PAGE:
Stability Analysis of Reference Genes for qPCR Studies in Chenopodium quinoa Ecotypes on Salt-Affected Soils
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Dry Lands and Oases Cropping Laboratory. Institute of Arid Regions, El Fje, 4119 Medenine, Tunisia
Valorisation of Non-Conventional Waters Laboratory. National Research Institute of Rural Engineering, Water and Forests, Ariana, Tunisia
National Institute of Agronomy of Tunisia, El Mahrajen City, Tunis Tunisia
Submission date: 2023-07-11
Final revision date: 2023-09-01
Acceptance date: 2023-09-09
Online publication date: 2024-02-09
Publication date: 2024-03-18
Corresponding author
Faiza Boussora   

Dry Lands and Oases Cropping Laboratory. Institute of Arid Regions, El Fje, 4119 Medenine, Tunisia
Pol. J. Environ. Stud. 2024;33(3):2823-2930
Soil salinity is one of the most brutal environmental factors that affect crop growth and productivity. Chenopodium quinoa is known as one of the essential food crops in the future due to its agronomic and nutritive value and its strong adaptability to stress environments and soil conditions. However, the molecular aspects of salt tolerance of quinoa remain not well known. Therefore, the expression study of candidate genes related to salt tolerance has become one of the most important features for the identification of their functions. However, one of the most crucial points in Quantitative PCR (qPCR) data analysis is the selection of appropriate reference gene that should be stable and unaffected in a given condition. In this study, six candidate reference genes were analysed in order to select the most stable one under salt stress conditions. The expression stability was assessed using three different algorithms: geNorm, NormFinder and BestKeeper. The most stable and appropriate reference genes screened in this study whose expression was confirmed to be constant in different salt treated and untreated quinoa plant were Monensin sensitivity1 (MON1) and Glyceraldehyde-3-phosphate dehydrogenase (GAPDH) and Factor elongation 1-alpha (EF-1α), while Ubiquitin-conjugating enzyme (UBC) and Ubiquitin-protein ligase 7 (UPL7) had the worst stability. However, the data obtained by BestKeeper demonstrated slight differences compared to those from geNorm and NormFinder.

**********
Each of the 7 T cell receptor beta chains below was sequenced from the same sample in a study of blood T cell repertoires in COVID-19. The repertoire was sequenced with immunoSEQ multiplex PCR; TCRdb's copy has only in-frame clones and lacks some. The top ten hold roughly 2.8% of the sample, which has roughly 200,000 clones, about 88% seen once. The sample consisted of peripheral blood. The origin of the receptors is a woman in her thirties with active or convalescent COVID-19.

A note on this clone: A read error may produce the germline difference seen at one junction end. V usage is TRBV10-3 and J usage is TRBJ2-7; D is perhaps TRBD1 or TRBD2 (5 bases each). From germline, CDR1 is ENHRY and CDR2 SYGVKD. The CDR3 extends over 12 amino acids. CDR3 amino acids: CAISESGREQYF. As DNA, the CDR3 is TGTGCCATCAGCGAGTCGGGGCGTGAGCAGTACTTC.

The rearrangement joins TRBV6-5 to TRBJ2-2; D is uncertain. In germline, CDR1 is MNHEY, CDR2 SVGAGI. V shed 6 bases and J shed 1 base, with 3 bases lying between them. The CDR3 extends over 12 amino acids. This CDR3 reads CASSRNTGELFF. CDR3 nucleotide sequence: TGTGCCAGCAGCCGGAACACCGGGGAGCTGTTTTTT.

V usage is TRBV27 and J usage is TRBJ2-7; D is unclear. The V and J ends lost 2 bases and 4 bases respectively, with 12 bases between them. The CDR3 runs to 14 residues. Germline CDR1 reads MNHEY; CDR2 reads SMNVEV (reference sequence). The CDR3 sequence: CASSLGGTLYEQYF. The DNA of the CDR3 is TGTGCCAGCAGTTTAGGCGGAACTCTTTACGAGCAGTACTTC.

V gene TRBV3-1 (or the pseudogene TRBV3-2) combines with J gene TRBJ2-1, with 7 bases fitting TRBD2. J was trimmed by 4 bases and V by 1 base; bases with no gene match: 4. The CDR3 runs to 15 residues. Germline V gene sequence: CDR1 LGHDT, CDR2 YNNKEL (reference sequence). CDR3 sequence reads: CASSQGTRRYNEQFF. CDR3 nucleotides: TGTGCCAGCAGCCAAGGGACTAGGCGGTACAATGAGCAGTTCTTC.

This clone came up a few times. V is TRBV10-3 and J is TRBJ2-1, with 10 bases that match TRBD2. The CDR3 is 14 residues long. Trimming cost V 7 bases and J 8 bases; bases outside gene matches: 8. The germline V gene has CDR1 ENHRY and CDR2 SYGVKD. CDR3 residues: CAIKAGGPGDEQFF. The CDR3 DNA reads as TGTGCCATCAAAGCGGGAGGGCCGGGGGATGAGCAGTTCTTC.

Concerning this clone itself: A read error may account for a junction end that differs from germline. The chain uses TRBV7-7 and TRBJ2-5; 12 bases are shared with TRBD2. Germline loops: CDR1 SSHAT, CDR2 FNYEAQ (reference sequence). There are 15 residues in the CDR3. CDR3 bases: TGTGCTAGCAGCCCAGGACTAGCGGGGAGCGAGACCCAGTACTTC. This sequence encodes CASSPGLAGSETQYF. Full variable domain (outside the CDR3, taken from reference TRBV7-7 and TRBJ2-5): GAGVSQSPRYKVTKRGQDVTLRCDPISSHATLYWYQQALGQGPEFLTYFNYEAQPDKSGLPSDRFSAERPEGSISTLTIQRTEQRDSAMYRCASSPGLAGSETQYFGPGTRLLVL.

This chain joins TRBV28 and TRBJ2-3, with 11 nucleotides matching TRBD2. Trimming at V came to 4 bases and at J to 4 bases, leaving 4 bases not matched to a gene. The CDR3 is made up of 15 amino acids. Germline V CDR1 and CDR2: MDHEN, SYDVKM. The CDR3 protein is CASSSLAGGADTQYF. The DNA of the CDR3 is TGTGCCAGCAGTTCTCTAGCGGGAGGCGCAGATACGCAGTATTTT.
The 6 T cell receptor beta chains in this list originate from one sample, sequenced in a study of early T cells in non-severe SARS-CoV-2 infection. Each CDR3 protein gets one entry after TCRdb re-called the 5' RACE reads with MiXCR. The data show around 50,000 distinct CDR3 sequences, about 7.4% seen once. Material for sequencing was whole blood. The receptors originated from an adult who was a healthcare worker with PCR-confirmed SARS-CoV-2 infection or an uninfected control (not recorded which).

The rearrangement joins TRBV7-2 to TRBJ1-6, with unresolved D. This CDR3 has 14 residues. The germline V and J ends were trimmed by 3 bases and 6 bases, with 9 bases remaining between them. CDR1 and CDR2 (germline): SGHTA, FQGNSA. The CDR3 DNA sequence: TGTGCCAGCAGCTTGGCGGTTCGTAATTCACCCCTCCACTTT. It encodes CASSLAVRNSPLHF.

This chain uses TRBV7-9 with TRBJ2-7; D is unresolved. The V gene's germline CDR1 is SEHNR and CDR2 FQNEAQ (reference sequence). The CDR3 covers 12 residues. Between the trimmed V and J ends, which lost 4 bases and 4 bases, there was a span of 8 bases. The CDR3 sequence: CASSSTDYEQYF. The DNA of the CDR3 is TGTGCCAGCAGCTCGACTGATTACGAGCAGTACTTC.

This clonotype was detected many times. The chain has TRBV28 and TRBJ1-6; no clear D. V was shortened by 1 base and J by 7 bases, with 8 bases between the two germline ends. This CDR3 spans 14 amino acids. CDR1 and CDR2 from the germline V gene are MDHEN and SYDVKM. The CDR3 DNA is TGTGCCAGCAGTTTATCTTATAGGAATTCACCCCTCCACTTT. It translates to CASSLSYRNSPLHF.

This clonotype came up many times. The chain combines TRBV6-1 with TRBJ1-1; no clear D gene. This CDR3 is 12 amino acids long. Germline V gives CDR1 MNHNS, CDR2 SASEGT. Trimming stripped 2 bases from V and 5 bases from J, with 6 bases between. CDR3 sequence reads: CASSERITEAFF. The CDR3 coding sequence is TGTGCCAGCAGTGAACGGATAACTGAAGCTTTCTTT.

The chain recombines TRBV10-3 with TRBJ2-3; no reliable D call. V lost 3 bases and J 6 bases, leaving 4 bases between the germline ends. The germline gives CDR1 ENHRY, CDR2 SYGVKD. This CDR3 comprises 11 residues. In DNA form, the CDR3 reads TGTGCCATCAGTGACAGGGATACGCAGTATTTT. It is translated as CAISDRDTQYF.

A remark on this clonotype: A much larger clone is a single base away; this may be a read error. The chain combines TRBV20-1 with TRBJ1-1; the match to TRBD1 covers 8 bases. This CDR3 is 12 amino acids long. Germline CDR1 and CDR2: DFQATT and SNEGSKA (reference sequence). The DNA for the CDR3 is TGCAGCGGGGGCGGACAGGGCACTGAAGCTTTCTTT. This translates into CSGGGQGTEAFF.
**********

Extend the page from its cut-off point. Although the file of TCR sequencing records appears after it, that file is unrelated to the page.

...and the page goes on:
Overall, we designated MON1 and GAPDH as the best candidates and the most stable housekeeping gene under salt stress conditions and their geometric means would provide accurate normalization factor for expression data in Chenopodium quinoa.
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